Types of Tactics Used These Days
As more and more publicity surrounds these free-to-play games that literally prey on kids to pay them money so they can get past certain events. There was a Harry Potter game that was recently released and it too had that same energy system. So you could play until your energy ran out and then you could either wait for it to refill or you could pay money to start playing instantly. The game eventually got to the point where one of your wizard pals was being strangled to death by some magic vines.
As a wizard yourself in Hogwarts, you ran in and started to fight that evil vine to help save your friend. The game literally showed you up close images of this character being strangled and about dying. So think of your 3, 4, 5, or even 10-year-old kid playing this game and going through that scene. Then all of a sudden your child’s energy runs out and they think that in-game character is really going to die. Naturally, it’s just a game and if you wait for your energy to refill then you can complete the quest and save them. Children just don’t realize this type of stuff.
Google Shows Support for Digital Wellbeing
This is why we have seen so many stories of children stealing their parents’ credit card numbers (or using the stored credit card number on the smartphone) to pay hundreds, sometimes thousands, of dollars to help thee kids get through these games. Google, Apple, and Amazon have all gone through court cases where they are legally required to refund this money if a child has purchased in-game objects without the permission of their parent. So starting with Android 9 Pie (and possibly older versions), Google is taking this Digital Wellbeing stuff seriously.
As of right now, the application that handles all of this is currently in beta and you must have an Android Pie device to use it. The application is not stable yet though, but there is a beta enrollment page that you can go to in order to try it out. As you can see from these images I’ve been shoring throughout this article, there are a lot of features that Google’s Digital Wellbeing application brings to the table to help you and your children (or even parents) from using these applications and games so much which can actually save your device some battery life as well.
Daily and Hourly Graphs
Once this application has been installed, it will log each and every application and game that you have opened. As shown in the first image at the top of this article, you can tap on one of these applications and see an hourly or weekly graph of how much you are using this application. This is a great way to visualize what times you are playing certain games or using certain applications. For example, if you see yourself watching way too much YouTube videos past 10 PM then you may want to put a stop to it so you can get the proper amount of sleep.
The second image on display in this article is actually the Dashboard for the Digital Wellbeing application. This is the first thing you will see when you open up the application and it will give you an overall summary of what you’re doing with this smartphone. You can tap any of these color parts of the graph and dive into the application and then you can examine the daily and hourly usage patterns for those apps or games. Some of these may be fine if you’re always stuck waiting for someone at certain times of the day.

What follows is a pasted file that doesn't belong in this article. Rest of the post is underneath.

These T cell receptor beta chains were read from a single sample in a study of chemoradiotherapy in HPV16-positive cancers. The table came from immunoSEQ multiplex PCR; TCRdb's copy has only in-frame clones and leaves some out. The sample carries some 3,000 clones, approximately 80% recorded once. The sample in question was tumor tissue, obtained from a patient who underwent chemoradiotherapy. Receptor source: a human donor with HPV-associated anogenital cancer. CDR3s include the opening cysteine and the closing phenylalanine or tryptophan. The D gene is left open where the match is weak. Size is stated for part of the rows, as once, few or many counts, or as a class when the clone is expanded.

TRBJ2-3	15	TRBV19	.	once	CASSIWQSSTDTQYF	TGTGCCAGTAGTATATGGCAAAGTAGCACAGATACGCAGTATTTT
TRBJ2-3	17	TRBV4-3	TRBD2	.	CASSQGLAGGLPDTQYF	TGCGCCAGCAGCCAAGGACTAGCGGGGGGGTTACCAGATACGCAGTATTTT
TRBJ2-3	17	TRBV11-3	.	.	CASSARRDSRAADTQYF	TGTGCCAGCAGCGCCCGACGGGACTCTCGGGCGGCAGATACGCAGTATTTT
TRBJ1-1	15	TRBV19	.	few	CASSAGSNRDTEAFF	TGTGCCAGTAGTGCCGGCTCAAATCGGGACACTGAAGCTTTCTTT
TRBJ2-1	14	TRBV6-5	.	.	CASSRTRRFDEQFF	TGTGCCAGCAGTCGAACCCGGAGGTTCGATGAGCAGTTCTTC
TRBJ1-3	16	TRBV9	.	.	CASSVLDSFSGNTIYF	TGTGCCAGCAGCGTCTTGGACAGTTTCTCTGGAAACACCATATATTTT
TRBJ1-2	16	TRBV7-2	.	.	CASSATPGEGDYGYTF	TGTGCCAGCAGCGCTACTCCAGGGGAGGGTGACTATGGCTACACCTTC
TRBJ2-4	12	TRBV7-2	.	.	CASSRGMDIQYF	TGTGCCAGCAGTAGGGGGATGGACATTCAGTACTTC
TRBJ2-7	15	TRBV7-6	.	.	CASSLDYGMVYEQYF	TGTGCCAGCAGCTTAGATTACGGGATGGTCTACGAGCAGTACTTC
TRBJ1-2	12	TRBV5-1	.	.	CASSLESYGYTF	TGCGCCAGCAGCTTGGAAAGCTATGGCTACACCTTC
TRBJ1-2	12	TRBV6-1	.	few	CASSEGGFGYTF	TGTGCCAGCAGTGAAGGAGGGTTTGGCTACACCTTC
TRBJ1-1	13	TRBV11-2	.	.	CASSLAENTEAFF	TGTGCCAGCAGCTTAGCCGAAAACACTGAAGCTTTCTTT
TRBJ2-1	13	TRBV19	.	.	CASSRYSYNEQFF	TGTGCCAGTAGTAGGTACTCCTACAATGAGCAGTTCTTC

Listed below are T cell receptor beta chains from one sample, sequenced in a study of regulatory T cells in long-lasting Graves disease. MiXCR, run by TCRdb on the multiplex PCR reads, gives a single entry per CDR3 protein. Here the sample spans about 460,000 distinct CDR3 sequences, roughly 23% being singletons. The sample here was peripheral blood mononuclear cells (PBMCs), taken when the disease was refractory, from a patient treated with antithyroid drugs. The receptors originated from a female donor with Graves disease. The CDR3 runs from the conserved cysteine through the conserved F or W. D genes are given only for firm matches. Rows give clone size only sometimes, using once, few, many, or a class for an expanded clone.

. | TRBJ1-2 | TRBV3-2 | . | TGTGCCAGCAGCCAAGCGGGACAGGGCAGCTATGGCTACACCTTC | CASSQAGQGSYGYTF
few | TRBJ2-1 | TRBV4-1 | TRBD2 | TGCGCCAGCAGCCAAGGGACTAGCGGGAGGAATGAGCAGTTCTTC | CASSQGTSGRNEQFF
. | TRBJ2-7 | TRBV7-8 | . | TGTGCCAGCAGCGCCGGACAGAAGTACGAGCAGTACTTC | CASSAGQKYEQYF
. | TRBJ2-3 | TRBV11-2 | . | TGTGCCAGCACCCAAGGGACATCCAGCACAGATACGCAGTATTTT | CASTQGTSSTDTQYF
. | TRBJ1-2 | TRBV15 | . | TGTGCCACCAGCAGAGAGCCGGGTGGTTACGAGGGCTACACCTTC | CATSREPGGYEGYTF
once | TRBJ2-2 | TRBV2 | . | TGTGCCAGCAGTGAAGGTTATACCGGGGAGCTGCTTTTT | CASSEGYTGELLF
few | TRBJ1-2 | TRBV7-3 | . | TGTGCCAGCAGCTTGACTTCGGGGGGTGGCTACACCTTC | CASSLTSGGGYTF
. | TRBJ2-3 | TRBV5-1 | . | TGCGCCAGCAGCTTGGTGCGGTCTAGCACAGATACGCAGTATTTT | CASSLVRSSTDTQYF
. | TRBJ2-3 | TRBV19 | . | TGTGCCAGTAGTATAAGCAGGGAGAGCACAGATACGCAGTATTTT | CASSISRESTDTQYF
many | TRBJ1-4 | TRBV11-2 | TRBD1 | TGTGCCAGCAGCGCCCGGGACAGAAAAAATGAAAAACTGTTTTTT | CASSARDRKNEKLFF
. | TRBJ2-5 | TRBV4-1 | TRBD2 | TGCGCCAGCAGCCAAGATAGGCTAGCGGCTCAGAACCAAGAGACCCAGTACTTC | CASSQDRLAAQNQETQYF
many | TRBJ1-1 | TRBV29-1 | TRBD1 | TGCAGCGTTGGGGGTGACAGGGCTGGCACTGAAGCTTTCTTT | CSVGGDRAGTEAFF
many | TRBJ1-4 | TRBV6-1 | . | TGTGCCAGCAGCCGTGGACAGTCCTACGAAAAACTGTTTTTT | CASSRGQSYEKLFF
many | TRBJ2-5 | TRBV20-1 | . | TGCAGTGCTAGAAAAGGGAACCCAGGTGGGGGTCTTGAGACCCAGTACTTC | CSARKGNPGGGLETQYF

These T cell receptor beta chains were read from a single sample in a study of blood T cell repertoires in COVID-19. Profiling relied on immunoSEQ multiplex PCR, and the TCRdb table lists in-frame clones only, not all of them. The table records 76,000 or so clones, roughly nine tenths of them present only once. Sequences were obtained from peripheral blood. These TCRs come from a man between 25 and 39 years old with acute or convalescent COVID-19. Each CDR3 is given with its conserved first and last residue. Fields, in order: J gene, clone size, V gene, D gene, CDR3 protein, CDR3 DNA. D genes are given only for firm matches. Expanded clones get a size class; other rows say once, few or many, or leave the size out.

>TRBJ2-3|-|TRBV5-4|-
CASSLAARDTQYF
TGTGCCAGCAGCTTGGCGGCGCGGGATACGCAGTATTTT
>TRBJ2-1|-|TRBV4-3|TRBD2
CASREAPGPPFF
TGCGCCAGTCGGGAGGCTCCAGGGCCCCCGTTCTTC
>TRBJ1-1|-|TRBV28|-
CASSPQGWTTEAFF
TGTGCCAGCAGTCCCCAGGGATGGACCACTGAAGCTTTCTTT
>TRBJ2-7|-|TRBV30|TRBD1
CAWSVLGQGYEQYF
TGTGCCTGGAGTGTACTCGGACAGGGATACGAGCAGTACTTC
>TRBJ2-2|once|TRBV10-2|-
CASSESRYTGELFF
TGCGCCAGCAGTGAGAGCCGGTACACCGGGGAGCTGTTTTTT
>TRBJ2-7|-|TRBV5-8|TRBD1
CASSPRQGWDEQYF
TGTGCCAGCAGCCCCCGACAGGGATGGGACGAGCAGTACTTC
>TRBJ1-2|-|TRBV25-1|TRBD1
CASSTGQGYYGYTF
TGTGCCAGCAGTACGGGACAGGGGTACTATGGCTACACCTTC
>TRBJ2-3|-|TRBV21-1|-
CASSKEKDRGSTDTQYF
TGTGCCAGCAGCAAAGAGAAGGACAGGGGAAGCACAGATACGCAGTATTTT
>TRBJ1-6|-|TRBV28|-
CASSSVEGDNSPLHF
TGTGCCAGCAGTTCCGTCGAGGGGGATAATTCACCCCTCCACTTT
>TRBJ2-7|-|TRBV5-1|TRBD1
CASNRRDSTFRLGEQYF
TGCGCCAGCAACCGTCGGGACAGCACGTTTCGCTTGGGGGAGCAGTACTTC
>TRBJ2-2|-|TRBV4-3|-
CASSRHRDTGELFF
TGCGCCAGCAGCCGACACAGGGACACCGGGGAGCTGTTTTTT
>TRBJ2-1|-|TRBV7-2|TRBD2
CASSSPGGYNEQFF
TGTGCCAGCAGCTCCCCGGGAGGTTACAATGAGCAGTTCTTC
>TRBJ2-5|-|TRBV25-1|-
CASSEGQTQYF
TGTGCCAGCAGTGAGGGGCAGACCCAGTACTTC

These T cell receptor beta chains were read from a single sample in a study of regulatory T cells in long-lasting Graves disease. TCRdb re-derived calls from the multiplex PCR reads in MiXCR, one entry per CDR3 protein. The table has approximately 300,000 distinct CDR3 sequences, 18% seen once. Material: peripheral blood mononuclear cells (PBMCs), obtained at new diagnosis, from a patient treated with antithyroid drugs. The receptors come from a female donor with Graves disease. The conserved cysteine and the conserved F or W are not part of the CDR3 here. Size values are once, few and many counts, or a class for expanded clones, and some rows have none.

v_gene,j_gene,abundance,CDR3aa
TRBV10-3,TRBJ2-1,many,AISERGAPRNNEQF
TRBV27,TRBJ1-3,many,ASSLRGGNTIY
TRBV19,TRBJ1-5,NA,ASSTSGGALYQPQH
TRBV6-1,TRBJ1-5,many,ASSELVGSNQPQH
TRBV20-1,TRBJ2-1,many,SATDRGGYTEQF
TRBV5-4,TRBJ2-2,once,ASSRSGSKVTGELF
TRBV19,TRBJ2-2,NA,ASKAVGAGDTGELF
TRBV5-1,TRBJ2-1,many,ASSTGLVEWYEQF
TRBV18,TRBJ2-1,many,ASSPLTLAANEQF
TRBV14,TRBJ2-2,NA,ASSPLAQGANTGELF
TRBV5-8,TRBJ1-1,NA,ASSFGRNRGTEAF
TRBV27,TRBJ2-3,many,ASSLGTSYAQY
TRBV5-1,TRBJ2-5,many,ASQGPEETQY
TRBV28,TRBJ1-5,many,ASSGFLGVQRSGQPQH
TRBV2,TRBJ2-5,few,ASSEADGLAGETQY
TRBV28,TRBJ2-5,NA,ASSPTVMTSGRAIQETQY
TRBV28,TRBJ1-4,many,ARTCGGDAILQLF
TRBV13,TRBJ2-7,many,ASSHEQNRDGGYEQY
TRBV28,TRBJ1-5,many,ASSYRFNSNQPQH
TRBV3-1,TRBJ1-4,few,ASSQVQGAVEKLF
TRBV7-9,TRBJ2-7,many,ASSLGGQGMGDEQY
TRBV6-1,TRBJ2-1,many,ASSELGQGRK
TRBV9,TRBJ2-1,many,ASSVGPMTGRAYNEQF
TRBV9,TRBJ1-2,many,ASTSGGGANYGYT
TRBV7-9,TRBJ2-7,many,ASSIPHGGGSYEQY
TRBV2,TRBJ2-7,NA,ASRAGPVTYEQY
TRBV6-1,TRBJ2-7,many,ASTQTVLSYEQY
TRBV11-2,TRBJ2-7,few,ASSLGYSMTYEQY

Digital Wellbeing Tools to Help
However, if these things are starting to become a hassle, then this new application from Google puts the power into your hands. One of the first things you can do is set timers for the applications and games you are having difficulties with. Sadly, Google isn’t going to set these time limits for you and these addictions can be just as hard to quit as smoking cigarettes or drinking alcohol. Some of us are just mentally programmed to steer toward those additive activities and we have to build the willpower to overcome them.
I have personally quit smoking cigarettes twice with my current attempt keeping me cigarette free for 6 or 7 years. People have many different ways of quitting and the Digital Wellbeing method of setting application timers has been one that I have seen work quite effectively. We are all built differently and there isn’t one solution that will work for all of us. Google says this Digital Wellbeing application is in beta and I believe they will continue to fine-tune the settings and add more features before it launches to the public and after it’s launched too.
Work Together with Google
Google simply doesn’t want to be looked at by parents as the company who doesn’t care to protect their parents. But remember parents, you shouldn’t leave TVs, video games, movies, smartphones and tablets to raise your kids. I get it, there are those times when you just need a break and that’s where friends and family members come into play. Allowing them to build these daily habits at a young age so you can have some time for yourself isn’t good for anyone.
Let’s be thankful that Google is going the extra mile by adding in these types of features that help keep excessive and habitual use under control.